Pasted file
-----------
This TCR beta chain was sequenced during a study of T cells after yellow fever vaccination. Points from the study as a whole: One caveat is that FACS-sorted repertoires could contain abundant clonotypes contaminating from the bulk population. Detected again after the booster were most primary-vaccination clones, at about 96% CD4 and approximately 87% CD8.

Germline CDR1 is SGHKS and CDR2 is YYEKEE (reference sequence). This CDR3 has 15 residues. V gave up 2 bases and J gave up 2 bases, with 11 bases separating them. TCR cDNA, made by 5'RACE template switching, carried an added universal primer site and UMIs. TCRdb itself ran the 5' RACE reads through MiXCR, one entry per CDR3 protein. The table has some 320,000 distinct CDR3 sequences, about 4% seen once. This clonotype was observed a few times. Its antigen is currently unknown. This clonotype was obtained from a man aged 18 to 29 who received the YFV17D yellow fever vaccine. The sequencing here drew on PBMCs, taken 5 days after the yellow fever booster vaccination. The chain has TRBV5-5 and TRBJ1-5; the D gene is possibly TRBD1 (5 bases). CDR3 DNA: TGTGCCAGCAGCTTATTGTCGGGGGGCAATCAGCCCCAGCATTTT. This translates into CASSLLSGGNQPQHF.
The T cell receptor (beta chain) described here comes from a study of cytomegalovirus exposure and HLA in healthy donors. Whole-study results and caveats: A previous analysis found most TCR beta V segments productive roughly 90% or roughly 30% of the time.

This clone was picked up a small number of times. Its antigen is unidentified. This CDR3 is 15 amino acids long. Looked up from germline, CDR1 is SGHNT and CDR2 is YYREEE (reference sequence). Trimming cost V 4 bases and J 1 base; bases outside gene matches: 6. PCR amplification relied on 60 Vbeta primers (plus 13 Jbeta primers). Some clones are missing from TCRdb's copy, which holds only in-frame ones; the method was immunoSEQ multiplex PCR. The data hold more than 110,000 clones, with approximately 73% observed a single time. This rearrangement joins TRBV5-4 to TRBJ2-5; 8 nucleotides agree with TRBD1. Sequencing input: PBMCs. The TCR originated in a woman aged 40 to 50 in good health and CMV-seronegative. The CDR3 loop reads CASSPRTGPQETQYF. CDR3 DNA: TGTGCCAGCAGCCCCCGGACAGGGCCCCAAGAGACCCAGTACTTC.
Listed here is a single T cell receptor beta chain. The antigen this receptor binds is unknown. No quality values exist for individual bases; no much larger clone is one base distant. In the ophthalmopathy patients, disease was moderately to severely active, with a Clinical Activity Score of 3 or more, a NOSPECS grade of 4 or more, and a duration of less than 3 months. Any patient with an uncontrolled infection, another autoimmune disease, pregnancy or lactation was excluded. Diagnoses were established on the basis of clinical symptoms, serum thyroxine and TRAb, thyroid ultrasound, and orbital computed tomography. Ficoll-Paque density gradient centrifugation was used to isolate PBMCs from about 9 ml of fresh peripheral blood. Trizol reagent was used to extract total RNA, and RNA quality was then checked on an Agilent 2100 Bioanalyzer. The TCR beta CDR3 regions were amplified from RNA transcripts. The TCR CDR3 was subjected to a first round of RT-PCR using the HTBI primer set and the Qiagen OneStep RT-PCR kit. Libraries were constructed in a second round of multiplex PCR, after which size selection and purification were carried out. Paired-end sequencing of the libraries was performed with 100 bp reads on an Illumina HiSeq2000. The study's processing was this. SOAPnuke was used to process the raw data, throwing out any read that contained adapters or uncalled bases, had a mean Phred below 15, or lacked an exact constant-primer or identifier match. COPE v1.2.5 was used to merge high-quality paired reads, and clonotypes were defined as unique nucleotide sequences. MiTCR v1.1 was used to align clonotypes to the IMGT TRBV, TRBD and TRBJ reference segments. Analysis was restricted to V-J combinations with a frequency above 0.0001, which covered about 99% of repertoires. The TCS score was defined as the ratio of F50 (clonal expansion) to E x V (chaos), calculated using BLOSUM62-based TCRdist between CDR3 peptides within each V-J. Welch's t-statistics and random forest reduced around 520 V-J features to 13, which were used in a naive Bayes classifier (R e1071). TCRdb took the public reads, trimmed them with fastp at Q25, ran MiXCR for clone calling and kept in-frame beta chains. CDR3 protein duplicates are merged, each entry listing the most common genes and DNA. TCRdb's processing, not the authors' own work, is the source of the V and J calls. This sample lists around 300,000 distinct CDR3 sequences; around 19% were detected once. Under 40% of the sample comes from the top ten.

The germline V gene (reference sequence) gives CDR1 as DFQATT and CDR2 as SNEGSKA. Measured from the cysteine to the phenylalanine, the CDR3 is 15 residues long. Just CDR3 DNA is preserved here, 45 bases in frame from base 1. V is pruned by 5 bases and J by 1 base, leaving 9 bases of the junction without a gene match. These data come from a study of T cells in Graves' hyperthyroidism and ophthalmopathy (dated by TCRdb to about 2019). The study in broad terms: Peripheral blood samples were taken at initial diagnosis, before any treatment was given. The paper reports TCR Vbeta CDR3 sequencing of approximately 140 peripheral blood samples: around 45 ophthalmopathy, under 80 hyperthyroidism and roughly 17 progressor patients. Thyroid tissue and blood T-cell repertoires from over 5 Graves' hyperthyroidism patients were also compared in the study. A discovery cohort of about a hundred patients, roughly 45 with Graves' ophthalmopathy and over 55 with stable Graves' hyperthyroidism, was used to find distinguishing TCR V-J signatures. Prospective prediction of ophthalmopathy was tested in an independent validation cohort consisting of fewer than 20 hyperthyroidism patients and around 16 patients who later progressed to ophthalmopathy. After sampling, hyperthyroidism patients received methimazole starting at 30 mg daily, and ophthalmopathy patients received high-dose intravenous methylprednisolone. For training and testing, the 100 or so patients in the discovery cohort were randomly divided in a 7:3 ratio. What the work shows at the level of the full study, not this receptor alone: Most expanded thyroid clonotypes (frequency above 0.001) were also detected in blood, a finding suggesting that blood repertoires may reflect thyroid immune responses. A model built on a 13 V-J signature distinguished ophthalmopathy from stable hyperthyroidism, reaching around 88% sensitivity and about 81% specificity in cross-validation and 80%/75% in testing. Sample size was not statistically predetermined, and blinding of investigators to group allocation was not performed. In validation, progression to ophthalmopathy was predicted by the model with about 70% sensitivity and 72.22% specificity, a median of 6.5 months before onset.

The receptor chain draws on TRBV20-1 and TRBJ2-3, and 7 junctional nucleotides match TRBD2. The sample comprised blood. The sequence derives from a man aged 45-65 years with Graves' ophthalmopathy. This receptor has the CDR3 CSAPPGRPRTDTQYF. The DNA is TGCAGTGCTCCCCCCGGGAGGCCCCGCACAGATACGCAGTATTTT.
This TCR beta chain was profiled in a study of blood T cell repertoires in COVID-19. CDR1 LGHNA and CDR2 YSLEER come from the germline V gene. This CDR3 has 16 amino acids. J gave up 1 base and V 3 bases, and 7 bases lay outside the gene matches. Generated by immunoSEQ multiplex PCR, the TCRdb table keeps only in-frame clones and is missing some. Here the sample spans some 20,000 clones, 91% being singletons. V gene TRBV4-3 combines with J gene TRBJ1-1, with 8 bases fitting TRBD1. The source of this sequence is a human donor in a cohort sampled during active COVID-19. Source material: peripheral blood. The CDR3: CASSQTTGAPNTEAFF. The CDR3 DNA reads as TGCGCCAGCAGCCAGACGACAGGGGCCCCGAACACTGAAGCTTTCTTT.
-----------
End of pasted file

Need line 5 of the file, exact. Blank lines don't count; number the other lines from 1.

Listed here is a single T cell receptor beta chain. The antigen this receptor binds is unknown. No quality values exist for individual bases; no much larger clone is one base distant. In the ophthalmopathy patients, disease was moderately to severely active, with a Clinical Activity Score of 3 or more, a NOSPECS grade of 4 or more, and a duration of less than 3 months. Any patient with an uncontrolled infection, another autoimmune disease, pregnancy or lactation was excluded. Diagnoses were established on the basis of clinical symptoms, serum thyroxine and TRAb, thyroid ultrasound, and orbital computed tomography. Ficoll-Paque density gradient centrifugation was used to isolate PBMCs from about 9 ml of fresh peripheral blood. Trizol reagent was used to extract total RNA, and RNA quality was then checked on an Agilent 2100 Bioanalyzer. The TCR beta CDR3 regions were amplified from RNA transcripts. The TCR CDR3 was subjected to a first round of RT-PCR using the HTBI primer set and the Qiagen OneStep RT-PCR kit. Libraries were constructed in a second round of multiplex PCR, after which size selection and purification were carried out. Paired-end sequencing of the libraries was performed with 100 bp reads on an Illumina HiSeq2000. The study's processing was this. SOAPnuke was used to process the raw data, throwing out any read that contained adapters or uncalled bases, had a mean Phred below 15, or lacked an exact constant-primer or identifier match. COPE v1.2.5 was used to merge high-quality paired reads, and clonotypes were defined as unique nucleotide sequences. MiTCR v1.1 was used to align clonotypes to the IMGT TRBV, TRBD and TRBJ reference segments. Analysis was restricted to V-J combinations with a frequency above 0.0001, which covered about 99% of repertoires. The TCS score was defined as the ratio of F50 (clonal expansion) to E x V (chaos), calculated using BLOSUM62-based TCRdist between CDR3 peptides within each V-J. Welch's t-statistics and random forest reduced around 520 V-J features to 13, which were used in a naive Bayes classifier (R e1071). TCRdb took the public reads, trimmed them with fastp at Q25, ran MiXCR for clone calling and kept in-frame beta chains. CDR3 protein duplicates are merged, each entry listing the most common genes and DNA. TCRdb's processing, not the authors' own work, is the source of the V and J calls. This sample lists around 300,000 distinct CDR3 sequences; around 19% were detected once. Under 40% of the sample comes from the top ten.